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Summary:

If you’ve been a regular visitor to jkOnTheRun you know that my work sees me running around most days and Starbuck’s has been a frequent stop for years.  I first started frequenting the mega-coffee house(s) when they teamed up with T-Mobile and started offering WiFi.  Not […]

StarbuckslogoIf you’ve been a regular visitor to jkOnTheRun you know that my work sees me running around most days and Starbuck’s has been a frequent stop for years.  I first started frequenting the mega-coffee house(s) when they teamed up with T-Mobile and started offering WiFi.  Not cheap WiFi either but then again it’s consistent and I never find the connectivity is down.  I’m a coffee lover which helped make my relationship with Starbuck’s a perfect match.  I love my triple venti sugar-free Vanilla cappuccino.

A memo from Howard Schultz, the CEO of Starbuck’s hit the news this week and it seems he thinks Starbuck’s has “lost its soul”.  He wants the chain of coffee shops to regain its lost appeal and more importantly the lost atmosphere that early stores provided.  Mr. Schultz, you are right about that, modern stores are almost antiseptic in appearance.  When you visited one of the early stores you felt like you were in some artist’s loft in New York or San Francisco, but not now.

In his memo Mr. Schultz thought that the automatic espresso machine eliminated the romance of a visit to Starbuck’s.  I think he’s off the mark with that observation.  So why do modern Starbuck’s locations not provide the same homey atmosphere the chain was originally famous for?  The answer is pretty simple to me so here’s my two cents.  The coffee shops began to lose the appeal when the wildly popular Frappuccino was introduced.  There are few things so irritating like the blenders that sound like a 747 is taking off at the next table.  It is flat near impossible to relax and read or work in the shops with all that racket going off constantly. 

I used to walk into a Starbuck’s and find at least one or two people sitting in the easy chairs reading books or newspapers and generally taking a respite from the hustle and bustle of the day.  I don’t see that very much any more and I believe it’s because it’s nearly impossible to relax with all the noise.  It’s to the point that if I get a business call while I’m sitting at a table I have to walk outside so I can hear my call and not have to explain where I am.  Mr. Schultz, you know you have a noise problem when the party on the other end of the phone call understands why the call is so noisy when you tell them you’re in a Starbuck’s.  What kind of relaxing atmosphere is that?

Speaking of those tables, what’s up with the uncomfortable chairs?  You can’t sit at one of those little tables for very long without your butt and thighs going all numb.  It’s hard to continue on with your day when your butt is numb.  Get us some comfortable chairs or at least put a little cushion on them.  Unless you believe it’s in the company’s best interest to keep turnover high at the tables then your plan is working.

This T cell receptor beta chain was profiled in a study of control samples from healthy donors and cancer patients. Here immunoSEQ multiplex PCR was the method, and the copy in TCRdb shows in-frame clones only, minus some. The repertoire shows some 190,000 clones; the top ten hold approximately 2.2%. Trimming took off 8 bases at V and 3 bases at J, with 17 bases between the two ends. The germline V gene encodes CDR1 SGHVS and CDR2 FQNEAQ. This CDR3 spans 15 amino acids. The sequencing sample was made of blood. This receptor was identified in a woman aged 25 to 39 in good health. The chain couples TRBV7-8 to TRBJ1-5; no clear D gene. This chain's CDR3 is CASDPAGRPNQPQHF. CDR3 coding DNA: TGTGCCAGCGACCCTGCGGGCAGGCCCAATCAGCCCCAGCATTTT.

Lastly Mr. Schultz, and this ties into the whole noise thing, when you started selling music in the stores the order was obviously given to play it 24/7, and play it loudly.  It must have been a successful plan because every Starbuck’s is doing it now, and over time the volume has been cranked up to the point that now a visit to a Starbuck’s is like a visit to the record stores of old.  Loud annoying music makes conversation darn near impossible, and sitting down with a good book an exercise in futility.  There’s nothing wrong with softly playing music, heck I love music.  But it can’t be the dominating part of the Starbuck’s experience.  You’ve got the non-stop blenders for that.

  1. Thank you, James! Regards, a fellow Starbucks junkie.

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  2. JK, I completely agree with you. I find it hard these days to go to Starbucks and getting some work actually done. I used to go there to “get away” from the noisy office (phones) and people traffic; not more so much.

    One suggestion that I have is that you post a message on starbucks.com with a link to this post. They really do read their web site for customer feedback, and this may give them some ideas. I’ve posted “complaints” on their web site before, and they have always responded in writing (my complaints have been product related though, but they always come through).

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  3. Great great article! Anyway you could send this to the CEO of Starbucks?